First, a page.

Businesses grow with consistency, dedication, and efficiency. The merchant and their employees manage the consistency and dedication as much as it depends on them. For efficiency, the merchant can use effective, tested, and trusted systems that help bring this expected efficiency to life. One of the systems is the payment processor.
A payment processor handles all your transactions for a booming business. How? The payment processor is in charge of receiving cashless payments made with cards. It communicates the information from your customer’s card details to your and your customer’s bank. In this course, security measures are checked to ensure that every data registered in the customer’s name is accurate.
The payment gateway links your account and the processor to the card company, which could be American Express, MasterCard, or a visa card. They are easy to use and serve online credit card processing for small businesses.
Hence, about five to six major teams participate in payment processing for maximum results and successful transactions. Namely; the system itself (payment processor), the business, the customer, the business bank, the customer’s card company or bank, and the payment gateway (which is sometimes joined with the processor).
One thing is for sure, as swift as the payment processing system is, there is one language every user knows associated with the payment processor, and that is the fees that come with the services rendered. Some of these fees are sign-up and annual fee, statement fee, monthly fee, gateway fee, chargeback fee, equipment lease charge for card processing, transaction fee, termination fee, and others.
Different payment processors
You must understand the different payment processors to decide which one is right for you. The reason there are options to choose from is for you as a brand to compare and contrast, then decide which one works for your business. Although no processor is superior to the other, the way each is structured and run differs.
The bank payment processor
This processor’s analysis can be drawn from how your bank treats you. Does your bank offer you lower rates in your day-to-day transactions? Do you get impeccable customer service from them? Banks would want to strictly follow a rule, maintain market margin, and spread like wildfire throughout their other branches while focusing on a good image.
That is to say, they may not prioritize their customers’ needs and may be slow to constantly changing with processors. For some business owners, they would prefer to stick to the bank’s existing state of affairs as long as they get it done, while others who want to continue impressing their customers and keep up with their demand may choose another processor. This does not discredit the bank processor for maintaining the same status quo used in the rest of their affairs.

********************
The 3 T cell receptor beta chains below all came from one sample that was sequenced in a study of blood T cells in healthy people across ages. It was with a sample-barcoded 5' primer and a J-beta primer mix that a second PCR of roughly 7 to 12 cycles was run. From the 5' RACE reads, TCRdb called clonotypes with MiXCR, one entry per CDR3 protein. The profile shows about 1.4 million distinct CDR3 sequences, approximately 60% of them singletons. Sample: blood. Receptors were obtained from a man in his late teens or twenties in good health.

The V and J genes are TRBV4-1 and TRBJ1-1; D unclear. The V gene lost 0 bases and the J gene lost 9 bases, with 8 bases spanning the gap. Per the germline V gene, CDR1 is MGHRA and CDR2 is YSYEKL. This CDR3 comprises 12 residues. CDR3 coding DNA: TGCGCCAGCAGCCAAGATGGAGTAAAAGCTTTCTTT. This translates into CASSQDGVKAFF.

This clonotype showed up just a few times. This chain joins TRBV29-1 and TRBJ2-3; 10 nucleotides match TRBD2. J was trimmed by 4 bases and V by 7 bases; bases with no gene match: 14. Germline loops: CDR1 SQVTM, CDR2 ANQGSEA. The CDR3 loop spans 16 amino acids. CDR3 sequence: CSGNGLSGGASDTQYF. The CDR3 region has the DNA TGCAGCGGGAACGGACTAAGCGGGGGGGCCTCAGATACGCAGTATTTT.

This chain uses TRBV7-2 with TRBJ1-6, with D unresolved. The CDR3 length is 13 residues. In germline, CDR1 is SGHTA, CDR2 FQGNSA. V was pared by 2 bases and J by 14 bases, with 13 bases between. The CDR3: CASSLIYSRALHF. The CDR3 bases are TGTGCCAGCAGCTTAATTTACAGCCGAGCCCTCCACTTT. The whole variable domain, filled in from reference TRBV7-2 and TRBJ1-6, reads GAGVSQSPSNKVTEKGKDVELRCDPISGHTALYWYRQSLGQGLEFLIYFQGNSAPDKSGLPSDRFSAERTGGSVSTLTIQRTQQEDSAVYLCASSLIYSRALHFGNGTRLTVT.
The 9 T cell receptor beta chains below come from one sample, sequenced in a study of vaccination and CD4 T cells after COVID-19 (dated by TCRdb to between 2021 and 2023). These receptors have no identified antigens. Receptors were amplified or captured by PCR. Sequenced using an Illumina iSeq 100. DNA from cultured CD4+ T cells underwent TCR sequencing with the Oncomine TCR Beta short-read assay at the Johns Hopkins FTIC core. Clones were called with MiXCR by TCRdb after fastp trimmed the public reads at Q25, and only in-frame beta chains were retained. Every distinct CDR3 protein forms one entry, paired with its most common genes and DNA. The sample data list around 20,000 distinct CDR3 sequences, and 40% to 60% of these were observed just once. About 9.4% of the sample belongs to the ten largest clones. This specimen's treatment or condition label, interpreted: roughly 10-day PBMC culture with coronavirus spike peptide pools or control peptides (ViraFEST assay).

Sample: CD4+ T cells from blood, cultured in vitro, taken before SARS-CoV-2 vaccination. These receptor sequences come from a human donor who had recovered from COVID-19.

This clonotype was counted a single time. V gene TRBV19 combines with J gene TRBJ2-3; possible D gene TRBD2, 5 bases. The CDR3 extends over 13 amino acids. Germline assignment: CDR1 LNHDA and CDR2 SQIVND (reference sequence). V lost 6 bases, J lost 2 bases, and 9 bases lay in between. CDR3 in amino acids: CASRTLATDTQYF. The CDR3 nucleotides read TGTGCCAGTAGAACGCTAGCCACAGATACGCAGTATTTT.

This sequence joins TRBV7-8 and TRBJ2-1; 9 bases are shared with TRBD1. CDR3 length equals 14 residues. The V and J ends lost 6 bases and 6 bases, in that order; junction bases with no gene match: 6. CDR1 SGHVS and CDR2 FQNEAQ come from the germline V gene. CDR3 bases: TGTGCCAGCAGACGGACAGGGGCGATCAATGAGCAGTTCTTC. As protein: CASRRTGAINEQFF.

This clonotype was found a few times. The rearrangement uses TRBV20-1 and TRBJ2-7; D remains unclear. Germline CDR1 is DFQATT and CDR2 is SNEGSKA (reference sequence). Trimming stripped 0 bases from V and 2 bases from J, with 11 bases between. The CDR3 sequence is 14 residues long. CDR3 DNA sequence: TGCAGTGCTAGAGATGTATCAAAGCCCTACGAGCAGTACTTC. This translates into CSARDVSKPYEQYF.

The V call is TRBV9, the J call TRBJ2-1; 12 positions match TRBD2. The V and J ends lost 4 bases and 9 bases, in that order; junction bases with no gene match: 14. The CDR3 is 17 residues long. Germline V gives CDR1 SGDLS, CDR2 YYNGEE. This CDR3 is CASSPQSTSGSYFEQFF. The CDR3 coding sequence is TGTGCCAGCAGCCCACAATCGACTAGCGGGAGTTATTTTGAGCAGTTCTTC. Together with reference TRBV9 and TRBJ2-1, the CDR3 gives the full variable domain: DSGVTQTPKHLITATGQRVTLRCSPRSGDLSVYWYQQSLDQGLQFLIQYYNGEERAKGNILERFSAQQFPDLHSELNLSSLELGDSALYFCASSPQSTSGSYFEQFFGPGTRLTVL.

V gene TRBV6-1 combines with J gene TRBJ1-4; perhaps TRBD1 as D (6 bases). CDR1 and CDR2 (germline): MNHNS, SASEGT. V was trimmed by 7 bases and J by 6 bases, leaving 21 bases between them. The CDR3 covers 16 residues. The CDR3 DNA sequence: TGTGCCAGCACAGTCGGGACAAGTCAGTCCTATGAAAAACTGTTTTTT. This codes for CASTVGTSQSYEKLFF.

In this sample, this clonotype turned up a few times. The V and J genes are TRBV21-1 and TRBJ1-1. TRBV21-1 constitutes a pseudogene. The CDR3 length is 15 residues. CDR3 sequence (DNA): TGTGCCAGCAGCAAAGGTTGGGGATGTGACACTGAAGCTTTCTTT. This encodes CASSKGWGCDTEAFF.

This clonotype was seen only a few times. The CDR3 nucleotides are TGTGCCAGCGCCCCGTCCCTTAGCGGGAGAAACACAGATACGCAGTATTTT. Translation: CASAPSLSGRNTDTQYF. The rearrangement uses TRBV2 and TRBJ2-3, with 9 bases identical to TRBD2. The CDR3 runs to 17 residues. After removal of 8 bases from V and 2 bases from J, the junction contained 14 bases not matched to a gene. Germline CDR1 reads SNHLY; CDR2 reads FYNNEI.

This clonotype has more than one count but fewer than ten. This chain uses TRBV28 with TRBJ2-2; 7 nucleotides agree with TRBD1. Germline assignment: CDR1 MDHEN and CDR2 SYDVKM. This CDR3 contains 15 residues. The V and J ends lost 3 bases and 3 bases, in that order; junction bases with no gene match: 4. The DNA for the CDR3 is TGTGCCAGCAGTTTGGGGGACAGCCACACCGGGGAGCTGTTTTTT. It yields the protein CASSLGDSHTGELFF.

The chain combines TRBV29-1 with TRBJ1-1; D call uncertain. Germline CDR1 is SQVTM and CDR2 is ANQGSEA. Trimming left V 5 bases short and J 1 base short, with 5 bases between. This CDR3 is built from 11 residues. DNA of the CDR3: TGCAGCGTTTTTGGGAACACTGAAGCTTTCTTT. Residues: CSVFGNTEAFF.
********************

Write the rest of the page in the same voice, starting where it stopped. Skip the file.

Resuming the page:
The high-risk processors are available to mostly high-risk businesses. High-risk businesses are businesses appraised to have higher chances of budgetary/investment failure. They have heightened chargeback risks or fraud. This is likely to cause problems between the issuing bank and the processing company.
The card processing company, having accessed the business by several calculated factors such as sales volume, returns, etc., and picked out by the merchant category code (MCC) will consider the business a substantial, risky one since it is above the average business risk. Examples of such a business are online gaming, cryptocurrency, casinos, and so on. Yet, there are high-risk payment processors ready to attend to these businesses.
Retailers selling services to merchant
As the name implies, retail. They are resellers that provide merchant processing as the back-end processors’ representative. The front-end processors are connected to different card types, and they organize approval and settlement services to the merchant bank. So, the back-end processors receive from the front-end processors the settlement. They then transport the money to the merchant bank from the issuing bank.
They provide coordinated payment solutions. They are primarily an online run service provider. An example is Shopify. They do not give lower rates because their profit comes from increasing the margin of their current processor’s partner.
Payment Facilitators or third-party payment processors
A payment facilitator, a payment aggregator like PayPal offers a labor-saving service. Their pricing could be higher to make up for the high risk they take in satisfying customers without using too much customer information.
The Merchant Service Providers and Independent Sales Organizations
The MSP and ISO resell the processor’s product. Their pricing/rates change from time to time without warning. One minute you are getting lower rates, and the next, there could be a sudden rate change too high to ignore. Usually, they showcase lesser processing fees, unlike others, while infusing junk fees.
It is well understood now that different businesses will require different payment processors and partnerships with the numerous processing companies. You can choose which is more appropriate to help move your business forward.